Episode 63

Coming out was the key for Casey to find recovery. He is a passionate, creative and strong voice for recovery living in San Diego, CA. He has turned his recovery into a career and went to school to become a substance use counselor. He spends his days working in outpatient and residential treatment at a trailblazing treatment center. He has a particular passion for working with the LGBTQIA+ community and the unique challenges this community faces in recovery. His honesty and passion come through in all he does. .

Helpful Links

caseycannizzaro@gmail.com To reach Casey directly

https://lifering.org/ LifeRing Secular (non-religious) Recovery

https://lifering.org/liferings-first-lbgtqia-meeting/ The meeting Casey helped start

https://www.twobiguys.com/ The podcast Casey refers to

Robust evidence for bisexual orientation among men | PNAS

Do Bisexual Men Really Exist? – CBS News (from 2005-reference to the “research” about bisexuality)

The Scientific Quest to Prove Bisexuality Exists – The New York Times

Why the Researchers Who Revisited Male Bisexuality Drew Critics – The Wire Science

New study suggests the erasure of male bisexuality is common — even among lesbian and gay individuals

https://sherecovers.org/ She Recovers (you can access the Facebook group here)

https://womenforsobriety.org/ Women for Sobriety

https://www.smartrecovery.org/ SMART Recovery

https://r20.com/ Recovery 2.0

Taken From LifeRing’s page for the meeting that Casey chairs

LBGTQIA+ & Friends — “Come Out and Recover” is a safe space for those with varying sexual and/or gender identities to be witnessed, heard, and accepted by a community of supportive and diverse individuals in recovery. This weekly meeting is open to everyone who is a part of or who wants to support this amazing community.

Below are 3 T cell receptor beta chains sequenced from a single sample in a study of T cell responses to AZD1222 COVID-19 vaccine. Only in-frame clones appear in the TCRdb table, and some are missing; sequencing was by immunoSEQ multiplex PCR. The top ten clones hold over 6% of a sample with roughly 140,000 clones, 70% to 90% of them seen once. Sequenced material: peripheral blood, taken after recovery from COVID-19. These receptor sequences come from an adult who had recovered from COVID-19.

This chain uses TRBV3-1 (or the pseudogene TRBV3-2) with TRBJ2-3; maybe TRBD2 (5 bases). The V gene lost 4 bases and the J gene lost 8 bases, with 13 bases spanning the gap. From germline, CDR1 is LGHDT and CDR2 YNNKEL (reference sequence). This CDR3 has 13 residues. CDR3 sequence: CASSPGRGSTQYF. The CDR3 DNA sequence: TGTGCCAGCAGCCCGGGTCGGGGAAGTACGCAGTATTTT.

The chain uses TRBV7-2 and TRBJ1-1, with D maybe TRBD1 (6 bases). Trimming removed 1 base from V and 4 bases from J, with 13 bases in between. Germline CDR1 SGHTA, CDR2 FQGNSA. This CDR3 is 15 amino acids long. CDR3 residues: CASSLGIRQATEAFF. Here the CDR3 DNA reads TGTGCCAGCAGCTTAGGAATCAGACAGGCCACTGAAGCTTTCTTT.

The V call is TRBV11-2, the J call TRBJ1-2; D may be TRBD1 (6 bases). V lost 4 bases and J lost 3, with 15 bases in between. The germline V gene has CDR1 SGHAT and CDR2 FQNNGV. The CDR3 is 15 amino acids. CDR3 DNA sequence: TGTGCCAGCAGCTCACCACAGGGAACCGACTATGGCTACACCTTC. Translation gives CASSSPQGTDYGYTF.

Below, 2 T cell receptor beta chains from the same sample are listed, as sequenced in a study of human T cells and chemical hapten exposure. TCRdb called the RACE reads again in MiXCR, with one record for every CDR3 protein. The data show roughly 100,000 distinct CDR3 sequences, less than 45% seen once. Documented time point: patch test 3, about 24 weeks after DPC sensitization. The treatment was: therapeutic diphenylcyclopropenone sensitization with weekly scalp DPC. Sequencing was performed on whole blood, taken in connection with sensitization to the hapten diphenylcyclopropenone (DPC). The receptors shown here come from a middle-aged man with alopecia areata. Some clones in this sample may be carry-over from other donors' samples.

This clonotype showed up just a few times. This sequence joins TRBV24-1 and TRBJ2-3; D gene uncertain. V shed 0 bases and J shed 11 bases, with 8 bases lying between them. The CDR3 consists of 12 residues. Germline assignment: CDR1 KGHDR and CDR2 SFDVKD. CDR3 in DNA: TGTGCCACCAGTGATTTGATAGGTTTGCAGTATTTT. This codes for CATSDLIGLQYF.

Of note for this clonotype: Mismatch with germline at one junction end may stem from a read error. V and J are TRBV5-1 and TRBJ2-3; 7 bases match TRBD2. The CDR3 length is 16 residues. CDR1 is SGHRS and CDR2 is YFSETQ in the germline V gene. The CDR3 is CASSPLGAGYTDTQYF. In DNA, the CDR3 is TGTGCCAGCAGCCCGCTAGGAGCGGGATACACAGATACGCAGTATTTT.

LBGTQIA+ & Friends — “Come Out and Recover” meetings are scheduled to begin on Sunday, February 28th at 4:00 pm Pacific Time and will be hosted by Casey and Rachel, two trailblazing LifeRing conveners since 2020.

Casey writes:

After Rachel and I solidified the details [of this meeting], some feelings crept in. Feeling like I’m an imposter. Like I’m not “gay enough” or qualified enough to lead this type of group. But it was exactly those types of feelings that made it hard to get sober, and even harder to find any kind of recovery, for so long.

I’m not quite gay and not quite not gay and that was a struggle for me for a long time. I was discriminated and marginalized by both communities. The hetero community and the gay community. I thought I’d go through life not fitting in anywhere. I tried to share in meetings and it was always so awkward. No one ever understood.

One night I shared in a “regular” meeting where I felt particularly safe. And this spunky, glitter eyed, purple haired savior said the magic words, “me too, Casey. Me too.” That was how Rachel and I became friends. And we said to each other, “wouldn’t it be great to create a space that ANYONE can feel comfortable in? Wherever they are on their journey? It doesn’t matter how or who they identify as. The type of meeting we would like to attend.”

And a year later, here we are. That’s what we want to create. A place where a person doesn’t have to reach any particular echelon of sexuality or gender to feel included and feel heard and supported. A place for allies, and friends, and family who want to support others to learn more. A safe, comfortable place where we don’t have to try to read the body language through a screen of others to know what we’re sharing is ok.

A place where people can look at each other and say with a smile. “Me too, me too.”